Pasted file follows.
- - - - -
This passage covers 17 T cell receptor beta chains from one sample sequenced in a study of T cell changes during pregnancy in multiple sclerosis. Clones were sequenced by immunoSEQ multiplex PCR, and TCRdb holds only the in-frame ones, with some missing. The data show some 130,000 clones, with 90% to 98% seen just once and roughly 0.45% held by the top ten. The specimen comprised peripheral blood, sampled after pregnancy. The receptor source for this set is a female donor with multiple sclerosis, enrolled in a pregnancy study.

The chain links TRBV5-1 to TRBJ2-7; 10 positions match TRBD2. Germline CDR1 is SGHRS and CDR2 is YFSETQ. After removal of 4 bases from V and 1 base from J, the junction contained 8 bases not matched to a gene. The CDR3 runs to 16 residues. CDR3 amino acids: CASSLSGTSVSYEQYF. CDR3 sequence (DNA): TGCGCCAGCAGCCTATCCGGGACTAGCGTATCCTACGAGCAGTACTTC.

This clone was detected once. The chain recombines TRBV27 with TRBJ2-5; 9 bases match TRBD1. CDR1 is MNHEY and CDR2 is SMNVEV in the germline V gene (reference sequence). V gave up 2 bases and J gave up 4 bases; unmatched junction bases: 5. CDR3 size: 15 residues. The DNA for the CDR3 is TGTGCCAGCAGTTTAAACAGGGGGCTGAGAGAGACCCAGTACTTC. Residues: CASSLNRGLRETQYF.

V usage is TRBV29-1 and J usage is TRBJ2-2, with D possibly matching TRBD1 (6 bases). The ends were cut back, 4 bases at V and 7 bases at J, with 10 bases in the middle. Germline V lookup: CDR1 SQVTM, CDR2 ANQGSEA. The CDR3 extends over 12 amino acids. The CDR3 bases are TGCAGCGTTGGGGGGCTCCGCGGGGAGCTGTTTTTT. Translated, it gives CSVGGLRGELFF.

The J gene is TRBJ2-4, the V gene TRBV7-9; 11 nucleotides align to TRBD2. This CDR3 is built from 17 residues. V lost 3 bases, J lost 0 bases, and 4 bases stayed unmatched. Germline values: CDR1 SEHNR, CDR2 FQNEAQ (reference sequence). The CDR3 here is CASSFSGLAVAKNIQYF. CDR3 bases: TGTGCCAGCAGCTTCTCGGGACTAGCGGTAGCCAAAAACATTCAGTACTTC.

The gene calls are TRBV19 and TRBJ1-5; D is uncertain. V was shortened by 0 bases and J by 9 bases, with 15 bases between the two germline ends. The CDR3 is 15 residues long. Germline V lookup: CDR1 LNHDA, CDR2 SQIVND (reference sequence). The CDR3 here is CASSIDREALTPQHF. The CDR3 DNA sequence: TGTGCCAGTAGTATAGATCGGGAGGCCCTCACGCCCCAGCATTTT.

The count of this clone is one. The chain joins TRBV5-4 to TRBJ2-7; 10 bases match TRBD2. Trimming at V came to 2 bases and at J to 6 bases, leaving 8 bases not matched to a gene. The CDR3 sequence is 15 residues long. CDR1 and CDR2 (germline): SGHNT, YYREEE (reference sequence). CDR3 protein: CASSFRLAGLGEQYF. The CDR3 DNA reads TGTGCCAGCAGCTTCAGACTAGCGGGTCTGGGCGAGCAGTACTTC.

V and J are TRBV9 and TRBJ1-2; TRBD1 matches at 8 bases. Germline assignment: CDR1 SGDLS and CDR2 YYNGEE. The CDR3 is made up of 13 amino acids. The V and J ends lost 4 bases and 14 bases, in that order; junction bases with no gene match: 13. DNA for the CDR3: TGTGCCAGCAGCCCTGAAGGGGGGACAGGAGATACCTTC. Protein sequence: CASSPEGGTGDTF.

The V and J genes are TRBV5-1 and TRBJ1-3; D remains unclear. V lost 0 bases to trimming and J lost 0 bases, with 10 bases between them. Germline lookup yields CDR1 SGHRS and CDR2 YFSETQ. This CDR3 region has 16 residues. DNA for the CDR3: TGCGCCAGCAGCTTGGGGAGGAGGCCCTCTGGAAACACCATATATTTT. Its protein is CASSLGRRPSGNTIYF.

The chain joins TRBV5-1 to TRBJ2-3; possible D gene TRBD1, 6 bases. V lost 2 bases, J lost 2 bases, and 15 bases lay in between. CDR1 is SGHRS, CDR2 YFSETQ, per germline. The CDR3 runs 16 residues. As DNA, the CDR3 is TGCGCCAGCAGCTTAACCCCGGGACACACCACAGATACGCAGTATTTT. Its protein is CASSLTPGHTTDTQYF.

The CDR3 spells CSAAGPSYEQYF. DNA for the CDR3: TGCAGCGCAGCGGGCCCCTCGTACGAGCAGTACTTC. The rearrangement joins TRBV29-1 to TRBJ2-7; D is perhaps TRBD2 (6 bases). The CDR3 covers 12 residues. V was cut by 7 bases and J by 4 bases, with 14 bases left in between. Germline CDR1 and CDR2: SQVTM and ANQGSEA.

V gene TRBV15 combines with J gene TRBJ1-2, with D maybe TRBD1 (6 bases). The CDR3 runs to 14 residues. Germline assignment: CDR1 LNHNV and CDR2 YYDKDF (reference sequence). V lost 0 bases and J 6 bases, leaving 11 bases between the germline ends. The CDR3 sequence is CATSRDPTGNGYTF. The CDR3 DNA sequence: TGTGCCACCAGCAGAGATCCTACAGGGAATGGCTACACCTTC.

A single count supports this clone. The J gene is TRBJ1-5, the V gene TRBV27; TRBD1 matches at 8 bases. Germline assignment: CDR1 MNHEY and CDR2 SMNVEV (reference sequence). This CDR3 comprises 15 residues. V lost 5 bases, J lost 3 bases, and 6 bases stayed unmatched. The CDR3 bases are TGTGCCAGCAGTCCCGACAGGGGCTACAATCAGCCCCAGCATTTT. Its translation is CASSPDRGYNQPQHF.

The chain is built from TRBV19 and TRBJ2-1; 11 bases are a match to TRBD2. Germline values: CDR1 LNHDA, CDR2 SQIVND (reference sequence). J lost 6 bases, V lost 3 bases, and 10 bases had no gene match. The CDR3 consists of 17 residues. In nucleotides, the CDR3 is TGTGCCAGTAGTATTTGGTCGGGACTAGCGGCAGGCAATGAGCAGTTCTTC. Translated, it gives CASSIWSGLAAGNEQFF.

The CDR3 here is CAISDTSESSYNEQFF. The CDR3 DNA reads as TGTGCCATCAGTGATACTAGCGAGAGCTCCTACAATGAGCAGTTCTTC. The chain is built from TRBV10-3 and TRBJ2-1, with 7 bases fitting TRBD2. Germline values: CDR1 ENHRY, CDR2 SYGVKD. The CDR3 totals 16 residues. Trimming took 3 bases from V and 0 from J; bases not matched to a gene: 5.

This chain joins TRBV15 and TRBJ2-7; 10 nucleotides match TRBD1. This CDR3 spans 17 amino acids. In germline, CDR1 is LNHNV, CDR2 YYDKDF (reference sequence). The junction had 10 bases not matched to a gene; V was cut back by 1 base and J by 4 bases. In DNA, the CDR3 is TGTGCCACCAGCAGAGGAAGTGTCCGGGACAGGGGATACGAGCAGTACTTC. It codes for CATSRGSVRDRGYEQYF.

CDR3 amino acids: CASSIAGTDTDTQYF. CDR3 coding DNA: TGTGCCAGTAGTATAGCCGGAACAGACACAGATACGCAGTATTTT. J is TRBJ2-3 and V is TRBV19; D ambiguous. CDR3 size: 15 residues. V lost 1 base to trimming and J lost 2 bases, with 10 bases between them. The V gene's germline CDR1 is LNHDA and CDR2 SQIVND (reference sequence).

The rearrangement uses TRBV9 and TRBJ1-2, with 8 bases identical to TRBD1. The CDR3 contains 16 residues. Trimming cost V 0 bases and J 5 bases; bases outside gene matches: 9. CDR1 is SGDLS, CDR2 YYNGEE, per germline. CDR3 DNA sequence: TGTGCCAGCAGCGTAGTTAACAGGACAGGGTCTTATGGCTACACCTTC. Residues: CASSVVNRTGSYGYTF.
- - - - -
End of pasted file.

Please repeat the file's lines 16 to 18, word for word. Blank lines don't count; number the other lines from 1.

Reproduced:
This chain joins TRBV15 and TRBJ2-7; 10 nucleotides match TRBD1. This CDR3 spans 17 amino acids. In germline, CDR1 is LNHNV, CDR2 YYDKDF (reference sequence). The junction had 10 bases not matched to a gene; V was cut back by 1 base and J by 4 bases. In DNA, the CDR3 is TGTGCCACCAGCAGAGGAAGTGTCCGGGACAGGGGATACGAGCAGTACTTC. It codes for CATSRGSVRDRGYEQYF.

CDR3 amino acids: CASSIAGTDTDTQYF. CDR3 coding DNA: TGTGCCAGTAGTATAGCCGGAACAGACACAGATACGCAGTATTTT. J is TRBJ2-3 and V is TRBV19; D ambiguous. CDR3 size: 15 residues. V lost 1 base to trimming and J lost 2 bases, with 10 bases between them. The V gene's germline CDR1 is LNHDA and CDR2 SQIVND (reference sequence).

The rearrangement uses TRBV9 and TRBJ1-2, with 8 bases identical to TRBD1. The CDR3 contains 16 residues. Trimming cost V 0 bases and J 5 bases; bases outside gene matches: 9. CDR1 is SGDLS, CDR2 YYNGEE, per germline. CDR3 DNA sequence: TGTGCCAGCAGCGTAGTTAACAGGACAGGGTCTTATGGCTACACCTTC. Residues: CASSVVNRTGSYGYTF.